While the LED strip draws 150ma, limited by battery internal resistance, it’s total average on time is only a maximum of 15%. My calculations indicate that two CR1025 batteries will last at most 10.5 hours.

What your post suggests is that while there are other solutions, the code gives me the best return.

The other excellent suggestions are not cost effective. But the techniques can be used in other projects.

Is that fair to say? I am stuck at ~10 hours battery life given my constraints...
Ok, a few thoughts here:
1) If the only thing limiting current right now is the internal resistance of the battery, that seems less than ideal. Some extra resistance might be a good idea, whether it's a simple resistor or an active control circuit. Unless we know the target current and power for the LED strips, it's hard to know if any given battery is a good match when relying on internal resistance alone.

2) If you've calculated 10 hour battery life based on having the LEDs lit 15% of the time (0.6 seconds out of every 3.8 seconds, in two 0.3 second bursts,) but you say the 150mA bursts are way brighter than necessary, then there should be further room for improvement on battery life. What I'm suggesting is PWM dimming within the 0.3 second bursts. Right now you're talking about the LED being on 100% during the burst, and also being too bright. If you used PWM at say 400-1000Hz, you could run lower duty cycle during the burst, saving power and brightness.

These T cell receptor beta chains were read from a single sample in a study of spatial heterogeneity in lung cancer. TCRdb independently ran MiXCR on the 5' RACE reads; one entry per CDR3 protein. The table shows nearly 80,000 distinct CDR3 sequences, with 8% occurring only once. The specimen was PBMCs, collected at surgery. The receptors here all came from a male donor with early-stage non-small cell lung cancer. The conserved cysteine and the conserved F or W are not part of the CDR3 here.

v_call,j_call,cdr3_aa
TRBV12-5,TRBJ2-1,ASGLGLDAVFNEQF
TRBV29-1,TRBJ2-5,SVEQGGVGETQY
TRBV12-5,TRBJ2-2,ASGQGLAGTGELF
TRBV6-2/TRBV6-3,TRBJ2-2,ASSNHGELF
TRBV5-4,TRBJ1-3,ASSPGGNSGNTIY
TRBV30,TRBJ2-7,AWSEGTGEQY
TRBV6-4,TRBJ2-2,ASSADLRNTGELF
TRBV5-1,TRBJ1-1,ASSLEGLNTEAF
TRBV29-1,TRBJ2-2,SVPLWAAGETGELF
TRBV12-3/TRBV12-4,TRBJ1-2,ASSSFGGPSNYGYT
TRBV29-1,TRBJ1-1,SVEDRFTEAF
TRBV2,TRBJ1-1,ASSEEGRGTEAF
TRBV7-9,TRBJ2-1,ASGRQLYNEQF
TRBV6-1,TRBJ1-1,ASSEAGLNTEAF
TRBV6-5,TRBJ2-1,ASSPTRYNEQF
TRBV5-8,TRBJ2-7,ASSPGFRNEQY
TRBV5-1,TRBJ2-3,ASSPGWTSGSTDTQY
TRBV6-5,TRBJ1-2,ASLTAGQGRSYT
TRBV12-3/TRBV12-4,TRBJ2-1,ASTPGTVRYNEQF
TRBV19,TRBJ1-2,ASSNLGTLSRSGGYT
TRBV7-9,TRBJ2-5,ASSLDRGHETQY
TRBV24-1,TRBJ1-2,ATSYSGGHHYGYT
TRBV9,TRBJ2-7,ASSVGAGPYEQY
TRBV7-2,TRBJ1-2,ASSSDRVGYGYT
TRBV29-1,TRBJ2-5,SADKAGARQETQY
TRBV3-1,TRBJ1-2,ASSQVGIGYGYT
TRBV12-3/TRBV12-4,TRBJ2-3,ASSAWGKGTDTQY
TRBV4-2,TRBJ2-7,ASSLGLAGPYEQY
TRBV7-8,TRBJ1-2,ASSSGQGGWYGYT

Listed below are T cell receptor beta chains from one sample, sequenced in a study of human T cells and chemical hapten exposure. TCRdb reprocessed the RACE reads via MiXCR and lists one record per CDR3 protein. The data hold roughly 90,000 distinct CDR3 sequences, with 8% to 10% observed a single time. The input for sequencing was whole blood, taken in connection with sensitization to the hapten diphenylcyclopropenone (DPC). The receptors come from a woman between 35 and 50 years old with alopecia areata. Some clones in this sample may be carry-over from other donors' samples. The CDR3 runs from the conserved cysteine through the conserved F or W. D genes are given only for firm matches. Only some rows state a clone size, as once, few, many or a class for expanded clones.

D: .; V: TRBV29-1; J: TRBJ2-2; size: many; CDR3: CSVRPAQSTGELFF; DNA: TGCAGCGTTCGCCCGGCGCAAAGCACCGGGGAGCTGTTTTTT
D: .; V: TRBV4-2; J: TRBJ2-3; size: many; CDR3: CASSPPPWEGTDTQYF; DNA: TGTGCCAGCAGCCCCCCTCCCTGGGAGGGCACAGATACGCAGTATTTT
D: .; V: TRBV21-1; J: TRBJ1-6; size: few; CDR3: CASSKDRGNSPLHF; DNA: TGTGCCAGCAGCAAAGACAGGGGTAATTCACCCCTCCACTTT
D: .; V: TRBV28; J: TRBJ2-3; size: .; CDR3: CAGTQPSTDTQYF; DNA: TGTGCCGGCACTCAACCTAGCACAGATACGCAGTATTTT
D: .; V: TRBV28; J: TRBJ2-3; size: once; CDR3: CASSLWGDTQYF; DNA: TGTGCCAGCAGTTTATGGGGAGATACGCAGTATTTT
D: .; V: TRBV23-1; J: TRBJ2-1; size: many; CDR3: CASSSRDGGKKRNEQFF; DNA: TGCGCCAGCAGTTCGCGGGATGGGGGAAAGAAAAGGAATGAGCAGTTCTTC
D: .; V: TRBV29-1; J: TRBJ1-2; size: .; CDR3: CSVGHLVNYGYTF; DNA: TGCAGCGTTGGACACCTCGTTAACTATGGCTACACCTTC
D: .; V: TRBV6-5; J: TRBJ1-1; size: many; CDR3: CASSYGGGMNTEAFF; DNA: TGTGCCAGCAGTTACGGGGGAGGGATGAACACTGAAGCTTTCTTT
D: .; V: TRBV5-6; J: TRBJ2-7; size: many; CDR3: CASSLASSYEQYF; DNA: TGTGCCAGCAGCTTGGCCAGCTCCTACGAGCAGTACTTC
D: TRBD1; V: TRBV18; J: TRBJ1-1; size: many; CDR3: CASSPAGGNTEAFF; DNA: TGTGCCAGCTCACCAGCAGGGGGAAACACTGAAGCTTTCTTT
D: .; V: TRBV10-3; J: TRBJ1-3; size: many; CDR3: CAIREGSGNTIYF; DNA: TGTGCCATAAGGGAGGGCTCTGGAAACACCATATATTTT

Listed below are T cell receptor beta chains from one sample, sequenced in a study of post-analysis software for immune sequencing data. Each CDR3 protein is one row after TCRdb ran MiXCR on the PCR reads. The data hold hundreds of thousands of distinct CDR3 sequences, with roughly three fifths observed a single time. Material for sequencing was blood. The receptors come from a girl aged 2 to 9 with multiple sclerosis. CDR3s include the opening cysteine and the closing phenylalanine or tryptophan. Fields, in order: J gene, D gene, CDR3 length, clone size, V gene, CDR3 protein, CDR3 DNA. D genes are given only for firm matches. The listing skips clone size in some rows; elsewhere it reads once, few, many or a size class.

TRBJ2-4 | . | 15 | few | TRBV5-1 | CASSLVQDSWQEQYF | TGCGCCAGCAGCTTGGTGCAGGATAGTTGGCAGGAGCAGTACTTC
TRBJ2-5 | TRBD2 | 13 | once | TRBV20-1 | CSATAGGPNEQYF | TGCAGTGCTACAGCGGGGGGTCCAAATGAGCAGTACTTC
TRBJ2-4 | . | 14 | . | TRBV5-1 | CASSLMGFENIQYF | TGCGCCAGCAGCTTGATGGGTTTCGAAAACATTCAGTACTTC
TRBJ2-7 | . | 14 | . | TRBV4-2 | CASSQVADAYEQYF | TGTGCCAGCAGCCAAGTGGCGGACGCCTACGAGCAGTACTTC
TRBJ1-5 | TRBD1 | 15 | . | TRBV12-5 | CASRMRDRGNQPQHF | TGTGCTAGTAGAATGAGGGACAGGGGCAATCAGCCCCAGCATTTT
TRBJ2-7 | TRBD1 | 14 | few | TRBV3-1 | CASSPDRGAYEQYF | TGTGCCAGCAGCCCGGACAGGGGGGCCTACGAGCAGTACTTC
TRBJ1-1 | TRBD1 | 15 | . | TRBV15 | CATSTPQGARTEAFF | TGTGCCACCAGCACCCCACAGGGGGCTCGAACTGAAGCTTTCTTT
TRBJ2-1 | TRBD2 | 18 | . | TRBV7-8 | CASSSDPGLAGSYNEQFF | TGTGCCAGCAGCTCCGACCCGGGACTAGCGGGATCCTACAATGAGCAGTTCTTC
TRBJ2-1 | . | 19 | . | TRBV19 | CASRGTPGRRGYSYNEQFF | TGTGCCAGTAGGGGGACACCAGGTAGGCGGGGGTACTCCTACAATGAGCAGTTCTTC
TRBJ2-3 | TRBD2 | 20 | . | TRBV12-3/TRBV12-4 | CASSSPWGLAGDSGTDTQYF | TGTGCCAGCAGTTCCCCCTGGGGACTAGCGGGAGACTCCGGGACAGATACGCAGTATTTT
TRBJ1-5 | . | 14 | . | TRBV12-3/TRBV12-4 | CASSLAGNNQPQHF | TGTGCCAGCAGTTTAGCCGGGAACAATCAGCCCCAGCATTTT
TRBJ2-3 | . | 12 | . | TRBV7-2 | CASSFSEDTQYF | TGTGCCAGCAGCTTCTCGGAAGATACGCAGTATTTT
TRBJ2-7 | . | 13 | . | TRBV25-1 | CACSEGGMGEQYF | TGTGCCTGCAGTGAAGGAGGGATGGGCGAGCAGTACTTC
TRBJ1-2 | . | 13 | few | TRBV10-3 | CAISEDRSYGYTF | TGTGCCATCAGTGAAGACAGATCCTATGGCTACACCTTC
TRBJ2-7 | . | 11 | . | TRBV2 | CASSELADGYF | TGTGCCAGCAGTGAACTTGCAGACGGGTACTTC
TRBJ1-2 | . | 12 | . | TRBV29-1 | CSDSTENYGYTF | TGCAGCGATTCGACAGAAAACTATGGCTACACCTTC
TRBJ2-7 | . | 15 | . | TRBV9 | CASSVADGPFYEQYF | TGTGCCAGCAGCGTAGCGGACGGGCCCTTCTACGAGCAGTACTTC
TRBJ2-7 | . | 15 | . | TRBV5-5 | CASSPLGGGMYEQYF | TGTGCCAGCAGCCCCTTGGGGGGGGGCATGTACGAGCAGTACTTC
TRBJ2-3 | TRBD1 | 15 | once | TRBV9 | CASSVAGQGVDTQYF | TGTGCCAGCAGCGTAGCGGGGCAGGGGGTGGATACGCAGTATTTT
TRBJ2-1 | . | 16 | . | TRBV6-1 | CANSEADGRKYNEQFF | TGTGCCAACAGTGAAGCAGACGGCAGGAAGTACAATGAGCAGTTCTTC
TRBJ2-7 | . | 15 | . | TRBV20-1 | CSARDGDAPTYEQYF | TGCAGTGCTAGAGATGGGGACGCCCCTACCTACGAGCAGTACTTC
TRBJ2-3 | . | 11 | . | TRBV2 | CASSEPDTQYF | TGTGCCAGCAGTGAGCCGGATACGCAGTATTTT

I don't actually know how much the PWM frequency matters. I know some people are bothered by the 120Hz flicker from mains powered LEDs, so higher than that would be good. My Arduino Uno defaults to 470Hz, and that's definitely smooth and good looking. Other systems I've got have run various frequencies from 700-1200Hz, all with great results.

I think you can save a good bit of power this way. Human eyes perceive brightness logarithmically (roughly,) so you can cut to 50% duty cycle with only a small difference in perceived brightness. If you currently think they're distinctly too bright, you can probably cut to 25%, or maybe even 10%, duty cycle and still be bright enough. And of course, 25% duty means 4x the battery life, etc.

3) My understanding is that PWM dimming will be the most efficient, that for any given brightness, you'll get maximum battery life with PWM, because other methods convert more energy into heat. However, that's just one opinion, and I'm not the most experienced member. I'd trust anything @crutschow says over what I think most of the time.